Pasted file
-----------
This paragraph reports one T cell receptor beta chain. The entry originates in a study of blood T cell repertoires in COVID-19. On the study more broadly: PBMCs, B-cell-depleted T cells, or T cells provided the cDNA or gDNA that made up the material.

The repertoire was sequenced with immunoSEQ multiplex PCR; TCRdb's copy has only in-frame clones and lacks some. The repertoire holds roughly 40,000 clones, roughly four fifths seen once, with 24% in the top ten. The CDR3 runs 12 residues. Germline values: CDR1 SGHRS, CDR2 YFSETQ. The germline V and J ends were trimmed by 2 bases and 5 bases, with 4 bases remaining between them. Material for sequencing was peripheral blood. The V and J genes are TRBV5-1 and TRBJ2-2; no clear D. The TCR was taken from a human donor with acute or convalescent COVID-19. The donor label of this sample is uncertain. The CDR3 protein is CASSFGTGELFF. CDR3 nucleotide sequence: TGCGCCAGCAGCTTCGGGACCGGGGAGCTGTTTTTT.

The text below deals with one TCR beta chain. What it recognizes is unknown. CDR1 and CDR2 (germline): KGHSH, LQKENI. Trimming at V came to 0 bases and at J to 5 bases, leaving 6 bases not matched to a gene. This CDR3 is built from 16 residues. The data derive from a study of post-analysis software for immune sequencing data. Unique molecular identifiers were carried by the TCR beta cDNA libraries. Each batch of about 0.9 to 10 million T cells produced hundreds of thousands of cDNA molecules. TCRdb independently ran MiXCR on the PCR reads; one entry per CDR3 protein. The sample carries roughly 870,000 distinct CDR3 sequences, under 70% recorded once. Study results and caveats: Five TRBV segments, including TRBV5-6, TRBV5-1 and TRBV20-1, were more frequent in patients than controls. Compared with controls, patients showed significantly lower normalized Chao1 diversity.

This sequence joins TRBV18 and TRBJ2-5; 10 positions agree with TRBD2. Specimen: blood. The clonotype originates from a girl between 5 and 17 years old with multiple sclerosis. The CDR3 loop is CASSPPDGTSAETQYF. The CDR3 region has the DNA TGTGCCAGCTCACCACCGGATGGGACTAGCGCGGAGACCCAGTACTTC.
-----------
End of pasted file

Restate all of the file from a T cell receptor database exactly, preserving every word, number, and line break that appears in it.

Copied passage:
This paragraph reports one T cell receptor beta chain. The entry originates in a study of blood T cell repertoires in COVID-19. On the study more broadly: PBMCs, B-cell-depleted T cells, or T cells provided the cDNA or gDNA that made up the material.

The repertoire was sequenced with immunoSEQ multiplex PCR; TCRdb's copy has only in-frame clones and lacks some. The repertoire holds roughly 40,000 clones, roughly four fifths seen once, with 24% in the top ten. The CDR3 runs 12 residues. Germline values: CDR1 SGHRS, CDR2 YFSETQ. The germline V and J ends were trimmed by 2 bases and 5 bases, with 4 bases remaining between them. Material for sequencing was peripheral blood. The V and J genes are TRBV5-1 and TRBJ2-2; no clear D. The TCR was taken from a human donor with acute or convalescent COVID-19. The donor label of this sample is uncertain. The CDR3 protein is CASSFGTGELFF. CDR3 nucleotide sequence: TGCGCCAGCAGCTTCGGGACCGGGGAGCTGTTTTTT.

The text below deals with one TCR beta chain. What it recognizes is unknown. CDR1 and CDR2 (germline): KGHSH, LQKENI. Trimming at V came to 0 bases and at J to 5 bases, leaving 6 bases not matched to a gene. This CDR3 is built from 16 residues. The data derive from a study of post-analysis software for immune sequencing data. Unique molecular identifiers were carried by the TCR beta cDNA libraries. Each batch of about 0.9 to 10 million T cells produced hundreds of thousands of cDNA molecules. TCRdb independently ran MiXCR on the PCR reads; one entry per CDR3 protein. The sample carries roughly 870,000 distinct CDR3 sequences, under 70% recorded once. Study results and caveats: Five TRBV segments, including TRBV5-6, TRBV5-1 and TRBV20-1, were more frequent in patients than controls. Compared with controls, patients showed significantly lower normalized Chao1 diversity.

This sequence joins TRBV18 and TRBJ2-5; 10 positions agree with TRBD2. Specimen: blood. The clonotype originates from a girl between 5 and 17 years old with multiple sclerosis. The CDR3 loop is CASSPPDGTSAETQYF. The CDR3 region has the DNA TGTGCCAGCTCACCACCGGATGGGACTAGCGCGGAGACCCAGTACTTC.